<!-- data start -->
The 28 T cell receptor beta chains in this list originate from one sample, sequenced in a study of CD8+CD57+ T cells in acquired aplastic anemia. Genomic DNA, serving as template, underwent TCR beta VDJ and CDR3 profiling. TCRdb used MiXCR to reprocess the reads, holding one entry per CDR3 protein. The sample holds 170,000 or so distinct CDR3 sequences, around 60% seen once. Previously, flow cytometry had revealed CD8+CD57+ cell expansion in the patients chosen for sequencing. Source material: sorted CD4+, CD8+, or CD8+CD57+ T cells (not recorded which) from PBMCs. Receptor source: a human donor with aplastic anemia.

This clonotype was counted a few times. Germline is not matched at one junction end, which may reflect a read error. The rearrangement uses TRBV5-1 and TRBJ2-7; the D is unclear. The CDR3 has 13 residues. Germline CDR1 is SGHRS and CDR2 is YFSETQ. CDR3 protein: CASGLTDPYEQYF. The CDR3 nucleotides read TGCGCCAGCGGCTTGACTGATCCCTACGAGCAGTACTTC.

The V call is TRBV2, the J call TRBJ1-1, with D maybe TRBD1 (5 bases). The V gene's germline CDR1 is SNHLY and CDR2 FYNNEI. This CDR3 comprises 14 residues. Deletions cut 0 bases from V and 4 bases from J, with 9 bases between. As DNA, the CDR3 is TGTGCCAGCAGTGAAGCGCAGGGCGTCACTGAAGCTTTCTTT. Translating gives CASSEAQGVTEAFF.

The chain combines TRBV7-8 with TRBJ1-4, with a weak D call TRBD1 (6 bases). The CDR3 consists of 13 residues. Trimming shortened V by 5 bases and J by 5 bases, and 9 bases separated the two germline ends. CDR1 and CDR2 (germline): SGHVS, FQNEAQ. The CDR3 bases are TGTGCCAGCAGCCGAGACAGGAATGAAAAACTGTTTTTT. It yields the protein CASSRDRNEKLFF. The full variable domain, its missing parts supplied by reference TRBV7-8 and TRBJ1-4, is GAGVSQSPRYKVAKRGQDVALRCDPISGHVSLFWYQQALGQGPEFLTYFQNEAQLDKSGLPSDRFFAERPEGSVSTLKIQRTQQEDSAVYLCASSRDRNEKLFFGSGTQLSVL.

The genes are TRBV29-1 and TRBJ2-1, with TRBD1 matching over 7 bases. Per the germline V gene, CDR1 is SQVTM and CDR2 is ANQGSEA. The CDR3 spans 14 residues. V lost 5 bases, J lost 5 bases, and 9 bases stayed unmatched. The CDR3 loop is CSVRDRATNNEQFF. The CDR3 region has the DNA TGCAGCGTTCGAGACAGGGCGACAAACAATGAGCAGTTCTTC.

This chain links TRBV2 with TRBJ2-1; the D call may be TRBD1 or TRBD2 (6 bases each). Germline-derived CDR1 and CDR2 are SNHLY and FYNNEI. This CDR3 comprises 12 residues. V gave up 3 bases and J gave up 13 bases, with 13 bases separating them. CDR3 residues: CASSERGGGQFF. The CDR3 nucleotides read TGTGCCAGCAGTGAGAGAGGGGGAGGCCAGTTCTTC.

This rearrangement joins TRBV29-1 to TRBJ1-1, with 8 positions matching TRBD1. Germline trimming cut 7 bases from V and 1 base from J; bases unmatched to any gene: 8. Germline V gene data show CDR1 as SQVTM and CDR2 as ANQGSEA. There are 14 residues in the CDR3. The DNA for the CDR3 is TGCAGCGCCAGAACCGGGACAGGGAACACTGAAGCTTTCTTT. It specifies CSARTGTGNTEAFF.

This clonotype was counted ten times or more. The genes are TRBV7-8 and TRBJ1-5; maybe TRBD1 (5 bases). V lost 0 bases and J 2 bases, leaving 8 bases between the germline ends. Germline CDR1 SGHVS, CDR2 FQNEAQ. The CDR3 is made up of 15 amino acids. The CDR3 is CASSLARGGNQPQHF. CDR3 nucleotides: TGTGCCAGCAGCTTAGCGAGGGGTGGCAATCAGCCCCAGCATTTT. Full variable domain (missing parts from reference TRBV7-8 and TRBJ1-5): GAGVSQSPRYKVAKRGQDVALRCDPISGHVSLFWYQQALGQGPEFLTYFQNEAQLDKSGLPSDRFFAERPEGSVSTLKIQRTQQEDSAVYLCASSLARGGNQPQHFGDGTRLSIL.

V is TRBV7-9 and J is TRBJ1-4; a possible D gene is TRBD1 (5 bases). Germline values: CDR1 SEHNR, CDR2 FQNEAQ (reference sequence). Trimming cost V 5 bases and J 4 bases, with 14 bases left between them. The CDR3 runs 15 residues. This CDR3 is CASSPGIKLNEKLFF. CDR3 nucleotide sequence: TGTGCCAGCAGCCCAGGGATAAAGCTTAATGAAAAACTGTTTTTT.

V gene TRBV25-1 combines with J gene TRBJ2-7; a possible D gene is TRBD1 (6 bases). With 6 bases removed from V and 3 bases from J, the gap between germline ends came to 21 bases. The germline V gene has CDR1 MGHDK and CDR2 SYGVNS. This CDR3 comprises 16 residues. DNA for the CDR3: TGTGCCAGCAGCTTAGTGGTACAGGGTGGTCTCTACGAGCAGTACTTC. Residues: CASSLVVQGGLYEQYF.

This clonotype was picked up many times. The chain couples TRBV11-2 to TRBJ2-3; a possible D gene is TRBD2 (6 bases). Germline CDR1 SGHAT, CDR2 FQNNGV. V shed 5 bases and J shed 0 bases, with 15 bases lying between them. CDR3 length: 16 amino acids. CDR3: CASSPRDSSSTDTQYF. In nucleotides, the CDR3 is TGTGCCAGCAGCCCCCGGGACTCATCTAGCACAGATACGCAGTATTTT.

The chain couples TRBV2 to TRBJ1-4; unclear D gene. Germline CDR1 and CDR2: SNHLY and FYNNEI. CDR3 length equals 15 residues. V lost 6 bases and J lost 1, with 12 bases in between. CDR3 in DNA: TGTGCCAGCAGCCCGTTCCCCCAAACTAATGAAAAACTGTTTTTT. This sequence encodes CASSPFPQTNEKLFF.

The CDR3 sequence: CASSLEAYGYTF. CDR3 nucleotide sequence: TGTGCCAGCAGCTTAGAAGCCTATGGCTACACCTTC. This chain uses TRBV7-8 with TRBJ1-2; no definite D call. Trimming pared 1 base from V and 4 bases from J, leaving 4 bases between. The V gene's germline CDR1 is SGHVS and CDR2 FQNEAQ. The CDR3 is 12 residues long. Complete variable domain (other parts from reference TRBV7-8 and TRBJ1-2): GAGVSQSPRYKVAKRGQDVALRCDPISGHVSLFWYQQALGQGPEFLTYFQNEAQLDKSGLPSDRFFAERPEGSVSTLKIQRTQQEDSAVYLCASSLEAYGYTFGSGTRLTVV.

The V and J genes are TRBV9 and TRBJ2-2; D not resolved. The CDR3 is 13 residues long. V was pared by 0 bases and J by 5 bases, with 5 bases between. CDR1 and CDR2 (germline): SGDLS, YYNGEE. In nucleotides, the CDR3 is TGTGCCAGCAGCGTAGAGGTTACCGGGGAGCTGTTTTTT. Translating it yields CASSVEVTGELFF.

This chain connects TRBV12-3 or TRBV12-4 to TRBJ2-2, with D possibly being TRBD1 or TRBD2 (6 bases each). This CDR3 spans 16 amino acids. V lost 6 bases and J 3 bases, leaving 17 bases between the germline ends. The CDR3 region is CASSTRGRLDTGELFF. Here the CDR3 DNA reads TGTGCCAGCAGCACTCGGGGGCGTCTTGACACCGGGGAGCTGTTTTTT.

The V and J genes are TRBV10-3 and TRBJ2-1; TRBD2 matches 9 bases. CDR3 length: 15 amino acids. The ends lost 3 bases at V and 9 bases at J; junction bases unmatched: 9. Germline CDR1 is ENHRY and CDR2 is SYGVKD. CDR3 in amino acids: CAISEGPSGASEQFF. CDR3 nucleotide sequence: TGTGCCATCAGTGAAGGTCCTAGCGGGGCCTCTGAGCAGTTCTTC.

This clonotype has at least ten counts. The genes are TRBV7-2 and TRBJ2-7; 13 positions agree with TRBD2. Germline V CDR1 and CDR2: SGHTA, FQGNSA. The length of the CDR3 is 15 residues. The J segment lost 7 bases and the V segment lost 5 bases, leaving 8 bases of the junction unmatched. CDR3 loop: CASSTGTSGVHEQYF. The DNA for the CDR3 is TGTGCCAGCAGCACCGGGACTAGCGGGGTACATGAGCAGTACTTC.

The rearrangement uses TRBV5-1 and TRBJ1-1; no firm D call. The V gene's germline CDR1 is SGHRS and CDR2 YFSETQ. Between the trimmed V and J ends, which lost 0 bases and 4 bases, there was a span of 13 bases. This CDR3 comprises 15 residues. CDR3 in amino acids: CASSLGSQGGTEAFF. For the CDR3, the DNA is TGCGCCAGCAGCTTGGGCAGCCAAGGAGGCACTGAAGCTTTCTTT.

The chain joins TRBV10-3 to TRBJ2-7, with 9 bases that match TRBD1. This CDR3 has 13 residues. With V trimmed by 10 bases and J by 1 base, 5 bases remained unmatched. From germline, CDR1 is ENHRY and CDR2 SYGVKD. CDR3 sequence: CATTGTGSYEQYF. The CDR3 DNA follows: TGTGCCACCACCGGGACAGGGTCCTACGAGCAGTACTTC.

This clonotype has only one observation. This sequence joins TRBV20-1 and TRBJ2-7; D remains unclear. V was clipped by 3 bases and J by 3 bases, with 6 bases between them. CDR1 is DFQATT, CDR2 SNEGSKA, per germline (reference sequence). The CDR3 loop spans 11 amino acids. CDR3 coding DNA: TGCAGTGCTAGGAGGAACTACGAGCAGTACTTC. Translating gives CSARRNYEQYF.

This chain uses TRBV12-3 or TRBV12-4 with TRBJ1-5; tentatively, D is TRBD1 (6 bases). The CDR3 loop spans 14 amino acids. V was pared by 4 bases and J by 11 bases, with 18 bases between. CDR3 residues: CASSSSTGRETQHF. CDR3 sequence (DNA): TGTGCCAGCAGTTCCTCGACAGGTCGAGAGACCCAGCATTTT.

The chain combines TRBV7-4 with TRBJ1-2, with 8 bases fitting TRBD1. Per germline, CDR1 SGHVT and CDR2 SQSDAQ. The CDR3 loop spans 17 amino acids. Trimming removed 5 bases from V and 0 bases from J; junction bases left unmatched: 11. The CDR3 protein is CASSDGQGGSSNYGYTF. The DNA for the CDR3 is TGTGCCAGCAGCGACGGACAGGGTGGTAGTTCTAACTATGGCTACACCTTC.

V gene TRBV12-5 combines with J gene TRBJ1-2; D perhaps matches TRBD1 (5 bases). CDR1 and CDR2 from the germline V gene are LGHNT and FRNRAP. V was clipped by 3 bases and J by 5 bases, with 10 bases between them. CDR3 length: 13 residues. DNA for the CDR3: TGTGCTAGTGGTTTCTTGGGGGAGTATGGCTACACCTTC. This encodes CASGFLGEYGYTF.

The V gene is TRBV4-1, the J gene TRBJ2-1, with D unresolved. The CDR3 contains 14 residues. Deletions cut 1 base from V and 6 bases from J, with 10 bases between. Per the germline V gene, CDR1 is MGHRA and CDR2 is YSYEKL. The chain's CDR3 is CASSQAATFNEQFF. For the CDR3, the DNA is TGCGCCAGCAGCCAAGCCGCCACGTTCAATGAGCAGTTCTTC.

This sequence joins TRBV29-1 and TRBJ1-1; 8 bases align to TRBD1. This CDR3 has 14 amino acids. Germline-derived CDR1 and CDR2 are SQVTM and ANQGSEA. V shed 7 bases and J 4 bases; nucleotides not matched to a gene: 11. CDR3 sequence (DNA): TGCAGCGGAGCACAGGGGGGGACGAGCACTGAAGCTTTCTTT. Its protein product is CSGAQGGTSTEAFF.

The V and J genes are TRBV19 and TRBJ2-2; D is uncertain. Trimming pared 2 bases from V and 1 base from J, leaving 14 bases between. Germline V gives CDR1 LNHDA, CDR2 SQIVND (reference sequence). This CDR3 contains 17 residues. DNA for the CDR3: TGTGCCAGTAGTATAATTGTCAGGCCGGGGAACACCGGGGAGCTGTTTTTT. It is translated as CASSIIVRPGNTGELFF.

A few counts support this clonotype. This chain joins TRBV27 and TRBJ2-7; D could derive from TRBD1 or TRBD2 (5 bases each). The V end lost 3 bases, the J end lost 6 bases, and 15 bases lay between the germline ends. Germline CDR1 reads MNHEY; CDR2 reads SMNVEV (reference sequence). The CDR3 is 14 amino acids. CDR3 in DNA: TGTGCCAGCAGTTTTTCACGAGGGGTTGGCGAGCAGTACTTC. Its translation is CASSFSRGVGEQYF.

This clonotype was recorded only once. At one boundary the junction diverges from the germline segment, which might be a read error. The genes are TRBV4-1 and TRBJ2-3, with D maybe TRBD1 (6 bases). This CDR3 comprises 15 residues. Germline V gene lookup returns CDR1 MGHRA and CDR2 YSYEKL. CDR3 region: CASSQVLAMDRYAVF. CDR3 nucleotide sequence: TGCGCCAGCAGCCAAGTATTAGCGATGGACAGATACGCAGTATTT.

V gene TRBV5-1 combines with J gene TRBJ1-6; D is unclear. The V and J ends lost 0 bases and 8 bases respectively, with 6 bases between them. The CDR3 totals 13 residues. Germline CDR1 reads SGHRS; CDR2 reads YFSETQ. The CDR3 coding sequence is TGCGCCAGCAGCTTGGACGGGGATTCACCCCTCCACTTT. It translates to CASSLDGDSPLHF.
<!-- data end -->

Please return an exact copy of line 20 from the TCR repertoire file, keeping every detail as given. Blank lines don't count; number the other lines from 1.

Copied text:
This clonotype has only one observation. This sequence joins TRBV20-1 and TRBJ2-7; D remains unclear. V was clipped by 3 bases and J by 3 bases, with 6 bases between them. CDR1 is DFQATT, CDR2 SNEGSKA, per germline (reference sequence). The CDR3 loop spans 11 amino acids. CDR3 coding DNA: TGCAGTGCTAGGAGGAACTACGAGCAGTACTTC. Translating gives CSARRNYEQYF.